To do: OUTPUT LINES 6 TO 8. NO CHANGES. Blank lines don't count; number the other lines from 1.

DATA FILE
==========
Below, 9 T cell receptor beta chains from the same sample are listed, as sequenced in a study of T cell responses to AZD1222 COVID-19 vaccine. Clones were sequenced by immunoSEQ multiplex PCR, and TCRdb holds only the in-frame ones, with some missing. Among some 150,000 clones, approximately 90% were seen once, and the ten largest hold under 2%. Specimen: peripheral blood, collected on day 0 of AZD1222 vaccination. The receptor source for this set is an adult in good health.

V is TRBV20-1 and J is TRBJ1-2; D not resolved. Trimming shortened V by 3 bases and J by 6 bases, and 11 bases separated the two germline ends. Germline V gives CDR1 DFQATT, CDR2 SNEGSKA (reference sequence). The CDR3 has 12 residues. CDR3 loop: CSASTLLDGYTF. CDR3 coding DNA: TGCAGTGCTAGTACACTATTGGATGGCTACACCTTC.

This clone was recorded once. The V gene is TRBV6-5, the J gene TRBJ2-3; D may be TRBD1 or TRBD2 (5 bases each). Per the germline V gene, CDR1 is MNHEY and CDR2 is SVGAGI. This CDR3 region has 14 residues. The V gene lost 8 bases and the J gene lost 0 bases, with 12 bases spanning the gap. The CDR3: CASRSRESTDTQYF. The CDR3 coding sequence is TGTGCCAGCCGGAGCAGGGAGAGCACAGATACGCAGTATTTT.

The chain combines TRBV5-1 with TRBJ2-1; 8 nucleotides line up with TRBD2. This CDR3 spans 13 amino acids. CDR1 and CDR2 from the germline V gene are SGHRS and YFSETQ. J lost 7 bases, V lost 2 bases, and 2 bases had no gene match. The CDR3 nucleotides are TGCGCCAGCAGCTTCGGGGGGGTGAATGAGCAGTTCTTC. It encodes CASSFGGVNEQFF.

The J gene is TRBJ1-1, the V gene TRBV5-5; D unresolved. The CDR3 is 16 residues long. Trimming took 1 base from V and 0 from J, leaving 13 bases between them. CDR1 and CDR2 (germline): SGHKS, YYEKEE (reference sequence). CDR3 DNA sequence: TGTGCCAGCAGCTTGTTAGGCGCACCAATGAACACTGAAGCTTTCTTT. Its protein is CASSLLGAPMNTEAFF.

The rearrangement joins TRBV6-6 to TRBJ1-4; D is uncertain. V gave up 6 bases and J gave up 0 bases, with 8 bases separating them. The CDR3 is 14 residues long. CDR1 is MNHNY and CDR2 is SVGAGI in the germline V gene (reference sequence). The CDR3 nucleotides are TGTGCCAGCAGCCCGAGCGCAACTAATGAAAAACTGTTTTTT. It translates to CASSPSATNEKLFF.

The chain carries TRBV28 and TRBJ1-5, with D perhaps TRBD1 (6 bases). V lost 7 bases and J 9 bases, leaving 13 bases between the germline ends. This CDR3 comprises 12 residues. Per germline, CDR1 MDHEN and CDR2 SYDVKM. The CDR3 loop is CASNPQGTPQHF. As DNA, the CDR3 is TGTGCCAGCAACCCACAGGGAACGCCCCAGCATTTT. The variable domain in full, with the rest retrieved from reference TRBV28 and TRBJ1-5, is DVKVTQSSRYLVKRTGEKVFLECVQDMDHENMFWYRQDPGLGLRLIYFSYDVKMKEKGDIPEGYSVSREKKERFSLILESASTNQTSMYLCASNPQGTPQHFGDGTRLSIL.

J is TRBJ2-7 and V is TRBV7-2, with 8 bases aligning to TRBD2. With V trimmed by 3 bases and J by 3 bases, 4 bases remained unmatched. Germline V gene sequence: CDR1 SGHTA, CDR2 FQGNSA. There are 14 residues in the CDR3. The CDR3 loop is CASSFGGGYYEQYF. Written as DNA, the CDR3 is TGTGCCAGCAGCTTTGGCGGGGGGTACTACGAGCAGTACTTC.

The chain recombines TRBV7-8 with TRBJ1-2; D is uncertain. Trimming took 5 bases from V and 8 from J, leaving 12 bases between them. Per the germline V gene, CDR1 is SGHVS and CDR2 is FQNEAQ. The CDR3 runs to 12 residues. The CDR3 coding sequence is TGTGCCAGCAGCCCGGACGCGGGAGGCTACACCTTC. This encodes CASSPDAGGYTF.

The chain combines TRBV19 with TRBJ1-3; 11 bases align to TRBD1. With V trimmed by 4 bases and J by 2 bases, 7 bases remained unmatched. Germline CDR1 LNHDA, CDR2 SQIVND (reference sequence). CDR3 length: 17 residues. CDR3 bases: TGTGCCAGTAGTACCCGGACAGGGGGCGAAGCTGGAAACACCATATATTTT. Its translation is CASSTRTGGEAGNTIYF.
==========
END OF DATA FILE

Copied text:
The rearrangement joins TRBV6-6 to TRBJ1-4; D is uncertain. V gave up 6 bases and J gave up 0 bases, with 8 bases separating them. The CDR3 is 14 residues long. CDR1 is MNHNY and CDR2 is SVGAGI in the germline V gene (reference sequence). The CDR3 nucleotides are TGTGCCAGCAGCCCGAGCGCAACTAATGAAAAACTGTTTTTT. It translates to CASSPSATNEKLFF.

The chain carries TRBV28 and TRBJ1-5, with D perhaps TRBD1 (6 bases). V lost 7 bases and J 9 bases, leaving 13 bases between the germline ends. This CDR3 comprises 12 residues. Per germline, CDR1 MDHEN and CDR2 SYDVKM. The CDR3 loop is CASNPQGTPQHF. As DNA, the CDR3 is TGTGCCAGCAACCCACAGGGAACGCCCCAGCATTTT. The variable domain in full, with the rest retrieved from reference TRBV28 and TRBJ1-5, is DVKVTQSSRYLVKRTGEKVFLECVQDMDHENMFWYRQDPGLGLRLIYFSYDVKMKEKGDIPEGYSVSREKKERFSLILESASTNQTSMYLCASNPQGTPQHFGDGTRLSIL.

J is TRBJ2-7 and V is TRBV7-2, with 8 bases aligning to TRBD2. With V trimmed by 3 bases and J by 3 bases, 4 bases remained unmatched. Germline V gene sequence: CDR1 SGHTA, CDR2 FQGNSA. There are 14 residues in the CDR3. The CDR3 loop is CASSFGGGYYEQYF. Written as DNA, the CDR3 is TGTGCCAGCAGCTTTGGCGGGGGGTACTACGAGCAGTACTTC.